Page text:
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Mammalian sensitivity to elemental gold (Au?)

January 1, 2004

There is increasing documentation of allergic contact dermatitis and other effects from gold jewelry, gold dental restorations, and gold implants. These effects were especially pronounced among females wearing body-piercing gold objects. One estimate of the prevalence of gold allergy worldwide is 13%, as judged by patch tests with monovalent organogold salts. Eczema of the head and neck was the most common response of individuals hypersensitive to gold, and sensitivity can last for at least several years. Ingestion of beverages containing flake gold can result in allergic-type reactions similar to those seen in gold-allergic individuals exposed to gold through dermal contact and other routes. Studies with small laboratory mammals and injected doses of colloidal gold showed increased body temperatures, accumulations in reticular cells, and dose enhancement in tumor therapy; gold implants were associated with tissue injuries. It is proposed that Au? toxicity to mammals is associated, in part, with formation of the more reactive Au+ and Au3+ species.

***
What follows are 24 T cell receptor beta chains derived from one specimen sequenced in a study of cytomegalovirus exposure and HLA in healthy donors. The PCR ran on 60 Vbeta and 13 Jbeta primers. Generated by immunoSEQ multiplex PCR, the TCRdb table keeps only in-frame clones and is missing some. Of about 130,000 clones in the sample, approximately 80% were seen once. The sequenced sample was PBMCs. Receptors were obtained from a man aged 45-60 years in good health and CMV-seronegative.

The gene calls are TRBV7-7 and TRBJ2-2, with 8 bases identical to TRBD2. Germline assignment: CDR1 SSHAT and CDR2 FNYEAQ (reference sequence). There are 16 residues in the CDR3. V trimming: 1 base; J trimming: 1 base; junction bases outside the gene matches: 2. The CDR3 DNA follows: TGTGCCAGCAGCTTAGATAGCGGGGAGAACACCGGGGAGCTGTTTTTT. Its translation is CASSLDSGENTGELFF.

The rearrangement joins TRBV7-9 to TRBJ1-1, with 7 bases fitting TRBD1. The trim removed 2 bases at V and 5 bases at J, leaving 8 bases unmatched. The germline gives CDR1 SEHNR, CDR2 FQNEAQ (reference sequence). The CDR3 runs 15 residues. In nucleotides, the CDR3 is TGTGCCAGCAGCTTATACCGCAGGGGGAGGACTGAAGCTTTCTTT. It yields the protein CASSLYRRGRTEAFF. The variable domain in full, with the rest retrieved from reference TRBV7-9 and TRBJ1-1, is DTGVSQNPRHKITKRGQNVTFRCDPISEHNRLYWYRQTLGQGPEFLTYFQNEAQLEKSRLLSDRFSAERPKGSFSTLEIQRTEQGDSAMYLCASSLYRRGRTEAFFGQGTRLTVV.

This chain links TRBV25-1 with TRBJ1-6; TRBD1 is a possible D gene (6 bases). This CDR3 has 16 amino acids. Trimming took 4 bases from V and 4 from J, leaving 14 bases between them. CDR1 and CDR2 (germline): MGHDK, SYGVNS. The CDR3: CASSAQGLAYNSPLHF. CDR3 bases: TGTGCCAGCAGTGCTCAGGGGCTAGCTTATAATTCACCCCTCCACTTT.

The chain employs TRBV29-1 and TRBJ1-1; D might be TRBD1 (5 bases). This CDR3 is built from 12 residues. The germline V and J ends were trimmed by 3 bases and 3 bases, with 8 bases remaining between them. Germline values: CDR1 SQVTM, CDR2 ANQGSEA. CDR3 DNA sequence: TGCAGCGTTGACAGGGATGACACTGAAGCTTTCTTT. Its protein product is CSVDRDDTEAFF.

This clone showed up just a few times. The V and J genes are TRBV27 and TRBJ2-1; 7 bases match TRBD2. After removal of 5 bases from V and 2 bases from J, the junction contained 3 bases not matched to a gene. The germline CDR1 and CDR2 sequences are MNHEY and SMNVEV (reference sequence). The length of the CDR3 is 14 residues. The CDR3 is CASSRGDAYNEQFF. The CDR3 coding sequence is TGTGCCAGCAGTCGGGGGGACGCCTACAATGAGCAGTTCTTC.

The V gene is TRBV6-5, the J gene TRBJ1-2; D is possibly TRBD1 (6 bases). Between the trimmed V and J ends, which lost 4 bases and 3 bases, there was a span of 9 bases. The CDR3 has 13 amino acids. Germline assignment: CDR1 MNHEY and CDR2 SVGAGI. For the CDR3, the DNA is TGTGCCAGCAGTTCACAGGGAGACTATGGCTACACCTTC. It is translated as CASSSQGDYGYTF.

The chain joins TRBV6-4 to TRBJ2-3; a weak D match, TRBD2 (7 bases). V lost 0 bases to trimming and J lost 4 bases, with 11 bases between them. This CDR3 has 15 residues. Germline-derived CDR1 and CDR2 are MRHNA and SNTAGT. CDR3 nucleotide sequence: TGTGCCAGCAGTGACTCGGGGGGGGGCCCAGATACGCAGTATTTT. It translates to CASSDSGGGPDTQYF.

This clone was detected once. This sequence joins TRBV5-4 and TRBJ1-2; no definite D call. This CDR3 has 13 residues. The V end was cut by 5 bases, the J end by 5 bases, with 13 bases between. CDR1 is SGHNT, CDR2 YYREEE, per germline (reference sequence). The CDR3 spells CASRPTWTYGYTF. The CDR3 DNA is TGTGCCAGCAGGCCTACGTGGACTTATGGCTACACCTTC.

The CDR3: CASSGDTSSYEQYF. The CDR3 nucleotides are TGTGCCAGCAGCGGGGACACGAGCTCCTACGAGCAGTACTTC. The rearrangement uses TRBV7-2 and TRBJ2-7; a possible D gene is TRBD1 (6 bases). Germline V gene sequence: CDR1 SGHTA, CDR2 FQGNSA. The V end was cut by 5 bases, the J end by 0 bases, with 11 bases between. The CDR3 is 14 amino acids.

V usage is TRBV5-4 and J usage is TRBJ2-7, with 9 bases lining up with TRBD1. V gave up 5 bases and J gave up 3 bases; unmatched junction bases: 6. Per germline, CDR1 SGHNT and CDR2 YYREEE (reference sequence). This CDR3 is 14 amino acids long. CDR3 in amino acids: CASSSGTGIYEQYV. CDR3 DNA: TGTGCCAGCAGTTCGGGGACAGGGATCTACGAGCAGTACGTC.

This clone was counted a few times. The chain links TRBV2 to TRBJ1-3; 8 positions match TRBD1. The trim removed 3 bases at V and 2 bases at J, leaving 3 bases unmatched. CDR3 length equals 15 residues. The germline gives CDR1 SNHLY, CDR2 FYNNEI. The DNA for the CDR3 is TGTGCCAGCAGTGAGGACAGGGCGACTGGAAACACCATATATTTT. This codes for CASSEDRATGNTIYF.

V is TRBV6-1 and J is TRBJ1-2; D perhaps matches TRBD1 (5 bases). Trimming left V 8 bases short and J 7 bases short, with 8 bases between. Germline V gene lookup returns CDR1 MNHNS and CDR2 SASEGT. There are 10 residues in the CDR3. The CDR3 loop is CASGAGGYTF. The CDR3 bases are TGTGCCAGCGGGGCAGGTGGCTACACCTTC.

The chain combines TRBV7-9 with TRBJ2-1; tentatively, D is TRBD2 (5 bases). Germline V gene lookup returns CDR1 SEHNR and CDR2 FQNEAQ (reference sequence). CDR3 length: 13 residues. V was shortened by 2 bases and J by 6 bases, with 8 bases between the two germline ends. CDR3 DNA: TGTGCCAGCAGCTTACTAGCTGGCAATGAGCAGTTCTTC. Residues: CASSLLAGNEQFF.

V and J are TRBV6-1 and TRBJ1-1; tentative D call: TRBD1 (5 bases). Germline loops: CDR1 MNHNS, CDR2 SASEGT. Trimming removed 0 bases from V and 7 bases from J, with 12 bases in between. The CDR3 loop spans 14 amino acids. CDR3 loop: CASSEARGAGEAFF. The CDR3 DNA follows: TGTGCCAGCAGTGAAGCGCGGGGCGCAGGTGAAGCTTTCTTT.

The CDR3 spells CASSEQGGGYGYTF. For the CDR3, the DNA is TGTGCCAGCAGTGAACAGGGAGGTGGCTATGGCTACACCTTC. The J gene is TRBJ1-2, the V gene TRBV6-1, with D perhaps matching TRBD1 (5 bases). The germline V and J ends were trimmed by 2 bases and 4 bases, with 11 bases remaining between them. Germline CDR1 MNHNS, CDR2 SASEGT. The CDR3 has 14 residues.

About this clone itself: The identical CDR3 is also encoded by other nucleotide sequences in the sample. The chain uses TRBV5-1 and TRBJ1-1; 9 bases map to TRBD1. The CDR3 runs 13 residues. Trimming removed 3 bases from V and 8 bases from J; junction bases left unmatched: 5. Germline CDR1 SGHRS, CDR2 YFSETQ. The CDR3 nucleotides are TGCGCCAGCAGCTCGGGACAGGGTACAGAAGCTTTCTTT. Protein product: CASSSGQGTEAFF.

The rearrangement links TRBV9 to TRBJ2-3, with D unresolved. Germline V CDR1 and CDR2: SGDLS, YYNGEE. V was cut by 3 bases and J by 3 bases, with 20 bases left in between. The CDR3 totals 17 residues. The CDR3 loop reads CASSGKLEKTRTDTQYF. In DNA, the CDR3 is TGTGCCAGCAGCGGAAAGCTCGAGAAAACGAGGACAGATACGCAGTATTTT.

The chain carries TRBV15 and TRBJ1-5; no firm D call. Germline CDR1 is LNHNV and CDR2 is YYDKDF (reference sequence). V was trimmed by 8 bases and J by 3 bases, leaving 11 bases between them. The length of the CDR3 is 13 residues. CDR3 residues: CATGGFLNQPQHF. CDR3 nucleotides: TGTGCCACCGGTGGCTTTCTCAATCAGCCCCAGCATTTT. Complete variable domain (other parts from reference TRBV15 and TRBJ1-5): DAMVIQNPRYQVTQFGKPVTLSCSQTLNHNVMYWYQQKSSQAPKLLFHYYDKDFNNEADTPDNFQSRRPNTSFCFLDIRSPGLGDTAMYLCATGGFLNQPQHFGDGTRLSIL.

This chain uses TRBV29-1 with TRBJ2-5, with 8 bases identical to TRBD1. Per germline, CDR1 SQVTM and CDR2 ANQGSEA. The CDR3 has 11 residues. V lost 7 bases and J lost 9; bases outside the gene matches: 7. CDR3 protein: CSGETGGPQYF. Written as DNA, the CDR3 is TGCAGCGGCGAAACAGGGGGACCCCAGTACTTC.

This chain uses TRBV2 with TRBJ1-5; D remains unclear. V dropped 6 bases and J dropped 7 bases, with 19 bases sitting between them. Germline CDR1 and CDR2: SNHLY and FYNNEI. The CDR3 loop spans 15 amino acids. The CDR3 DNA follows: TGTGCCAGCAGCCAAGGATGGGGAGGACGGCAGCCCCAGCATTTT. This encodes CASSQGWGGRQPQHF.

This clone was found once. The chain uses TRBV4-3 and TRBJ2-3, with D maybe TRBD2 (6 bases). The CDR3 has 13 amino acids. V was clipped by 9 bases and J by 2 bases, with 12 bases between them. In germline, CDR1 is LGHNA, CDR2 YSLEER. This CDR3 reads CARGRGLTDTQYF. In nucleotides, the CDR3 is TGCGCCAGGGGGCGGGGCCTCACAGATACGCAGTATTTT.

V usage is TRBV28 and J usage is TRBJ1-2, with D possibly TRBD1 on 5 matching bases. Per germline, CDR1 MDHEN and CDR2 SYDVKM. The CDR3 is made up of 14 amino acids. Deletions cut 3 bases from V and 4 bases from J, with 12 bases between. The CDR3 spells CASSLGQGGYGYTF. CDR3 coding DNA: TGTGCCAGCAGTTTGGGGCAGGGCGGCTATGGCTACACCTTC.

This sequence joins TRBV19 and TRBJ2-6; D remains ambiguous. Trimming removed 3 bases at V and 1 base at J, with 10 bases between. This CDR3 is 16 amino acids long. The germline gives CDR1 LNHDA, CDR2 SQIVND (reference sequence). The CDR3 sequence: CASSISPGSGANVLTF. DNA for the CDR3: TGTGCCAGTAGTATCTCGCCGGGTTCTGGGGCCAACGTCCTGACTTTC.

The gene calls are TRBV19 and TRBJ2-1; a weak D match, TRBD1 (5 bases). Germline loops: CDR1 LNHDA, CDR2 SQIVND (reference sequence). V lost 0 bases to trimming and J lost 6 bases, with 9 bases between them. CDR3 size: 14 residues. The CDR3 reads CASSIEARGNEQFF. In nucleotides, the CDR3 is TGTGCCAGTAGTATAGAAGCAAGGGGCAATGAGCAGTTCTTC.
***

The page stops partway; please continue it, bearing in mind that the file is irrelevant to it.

Publication Year 2004
Title Mammalian sensitivity to elemental gold (Au?)
DOI 10.1385/BTER:100:1:001
Authors R. Eisler
Publication Type Article
Publication Subtype Journal Article
Series Title Biological Trace Element Research
Index ID 5224015
Record Source USGS Publications Warehouse
USGS Organization Patuxent Wildlife Research Center